New Czech governing coalition wins confidence vote
The Czech Republic’s new government won a mandatory confidence vote in the lower house of Parliament on Thursday with the coronavirus pandemic and soaring inflation presenting its immediate policy challenges.
Lawmakers voted 106-87 in favor of the conservative-led government, in the ballot that every new administration must win to govern.
The government was cobbled together by two coalitions which together won a majority of seats in an Oct. 8-9 parliamentary election, ending the reign of populist billionaire Andrej Babis.
“We’re not populists,” conservative Prime Minister Petr Fiala told lawmakers during a debate that ended with the vote Thursday evening. “We’re not promising anything that we’re not sure we can fulfil.”
The coalition government holds 108 of the lower house’s 200 seats, relegating Babis and his centrist ANO (YES) movement to the opposition.
A three-party, liberal-conservative coalition known as Together, composed of the Civic Democratic Party, the Christian Democrats and the TOP 09 party, came in first in the election with 27.8% of the vote.
It has formed a government with a center-left liberal coalition made up of the Pirate Party and STAN — a group of mayors and independent candidates — which placed third.
ANO narrowly lost the election with 27.1% of the vote.
Despite their differences on many issues, including climate change, same-sex marriage and the adoption of the euro, the coalition parties all support the Czech Republic’s membership of the European Union and NATO.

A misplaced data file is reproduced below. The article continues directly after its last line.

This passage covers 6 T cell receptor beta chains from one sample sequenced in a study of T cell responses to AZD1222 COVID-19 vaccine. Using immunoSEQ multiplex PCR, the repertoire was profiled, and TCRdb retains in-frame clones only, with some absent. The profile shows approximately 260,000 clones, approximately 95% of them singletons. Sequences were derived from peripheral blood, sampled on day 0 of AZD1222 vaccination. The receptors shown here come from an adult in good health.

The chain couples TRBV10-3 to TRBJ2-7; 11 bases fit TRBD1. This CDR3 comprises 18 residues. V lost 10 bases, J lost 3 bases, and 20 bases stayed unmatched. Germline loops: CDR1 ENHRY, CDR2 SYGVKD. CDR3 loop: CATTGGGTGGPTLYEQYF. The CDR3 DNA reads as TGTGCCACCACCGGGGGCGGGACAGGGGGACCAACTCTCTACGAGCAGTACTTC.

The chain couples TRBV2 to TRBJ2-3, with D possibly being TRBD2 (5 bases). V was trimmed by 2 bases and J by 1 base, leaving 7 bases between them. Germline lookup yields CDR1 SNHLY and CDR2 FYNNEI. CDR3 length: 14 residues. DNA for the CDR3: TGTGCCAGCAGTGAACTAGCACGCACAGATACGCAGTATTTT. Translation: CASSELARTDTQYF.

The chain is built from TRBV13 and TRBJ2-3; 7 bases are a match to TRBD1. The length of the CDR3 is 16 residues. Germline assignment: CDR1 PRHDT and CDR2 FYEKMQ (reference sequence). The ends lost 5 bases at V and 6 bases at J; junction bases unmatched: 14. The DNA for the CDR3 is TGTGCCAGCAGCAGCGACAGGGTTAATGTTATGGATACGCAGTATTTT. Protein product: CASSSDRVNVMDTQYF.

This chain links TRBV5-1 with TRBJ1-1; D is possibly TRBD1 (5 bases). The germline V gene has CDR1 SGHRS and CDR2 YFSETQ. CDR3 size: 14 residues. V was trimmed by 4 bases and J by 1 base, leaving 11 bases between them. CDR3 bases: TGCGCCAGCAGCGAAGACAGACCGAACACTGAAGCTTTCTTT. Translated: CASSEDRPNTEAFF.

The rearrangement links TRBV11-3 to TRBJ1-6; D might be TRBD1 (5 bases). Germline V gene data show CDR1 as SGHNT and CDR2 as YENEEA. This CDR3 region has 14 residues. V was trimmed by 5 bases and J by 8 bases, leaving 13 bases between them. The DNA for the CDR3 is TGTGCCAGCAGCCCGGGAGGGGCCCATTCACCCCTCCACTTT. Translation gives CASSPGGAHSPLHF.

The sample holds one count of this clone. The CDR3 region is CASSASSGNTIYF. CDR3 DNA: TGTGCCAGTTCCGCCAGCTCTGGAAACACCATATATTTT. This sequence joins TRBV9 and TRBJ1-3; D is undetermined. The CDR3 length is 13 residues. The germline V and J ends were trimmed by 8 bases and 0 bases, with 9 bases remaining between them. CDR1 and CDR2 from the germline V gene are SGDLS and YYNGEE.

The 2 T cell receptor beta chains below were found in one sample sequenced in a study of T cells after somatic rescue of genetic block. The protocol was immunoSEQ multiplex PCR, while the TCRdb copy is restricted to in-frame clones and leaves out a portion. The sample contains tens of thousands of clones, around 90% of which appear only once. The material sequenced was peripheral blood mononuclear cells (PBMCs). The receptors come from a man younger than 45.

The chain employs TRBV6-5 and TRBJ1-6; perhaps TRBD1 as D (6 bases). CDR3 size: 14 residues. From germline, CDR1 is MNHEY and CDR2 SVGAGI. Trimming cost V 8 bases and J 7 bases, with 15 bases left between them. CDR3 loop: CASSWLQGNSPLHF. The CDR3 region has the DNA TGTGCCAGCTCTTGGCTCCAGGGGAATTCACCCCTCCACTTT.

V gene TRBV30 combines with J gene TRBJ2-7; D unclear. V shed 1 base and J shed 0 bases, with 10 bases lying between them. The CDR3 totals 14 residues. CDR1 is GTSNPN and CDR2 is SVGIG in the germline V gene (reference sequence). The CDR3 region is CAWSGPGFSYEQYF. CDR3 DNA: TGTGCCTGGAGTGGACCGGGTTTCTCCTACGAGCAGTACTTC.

The government, which was sworn in on Dec 17, has focused on adopting measures to address an anticipated surge of the coronavirus’ highly contagious omicron variant that has become dominant in the country.
Among them, it cut isolation restrictions for those testing positive from 14 to five days, and also similarly shortened quarantine time for close contacts of infected people.
The Cabinet has made it mandatory for all employees to get tested for the coronavirus twice a week and is considering allowing people in some professions who are infected with COVID-19 but display no symptoms to work.
New infections had been declining since a record high in late November, but started growing again last week.
The country has registered over 2.5 million infections and 36,765 deaths.
The new government also pledged to work to phase out coal in energy production by 2033 while increasing the country’s reliance on nuclear and renewable sources.
It has approved a plan to help residents affected by high energy prices, one of the factors behind high inflation that reached 6.6% in November.
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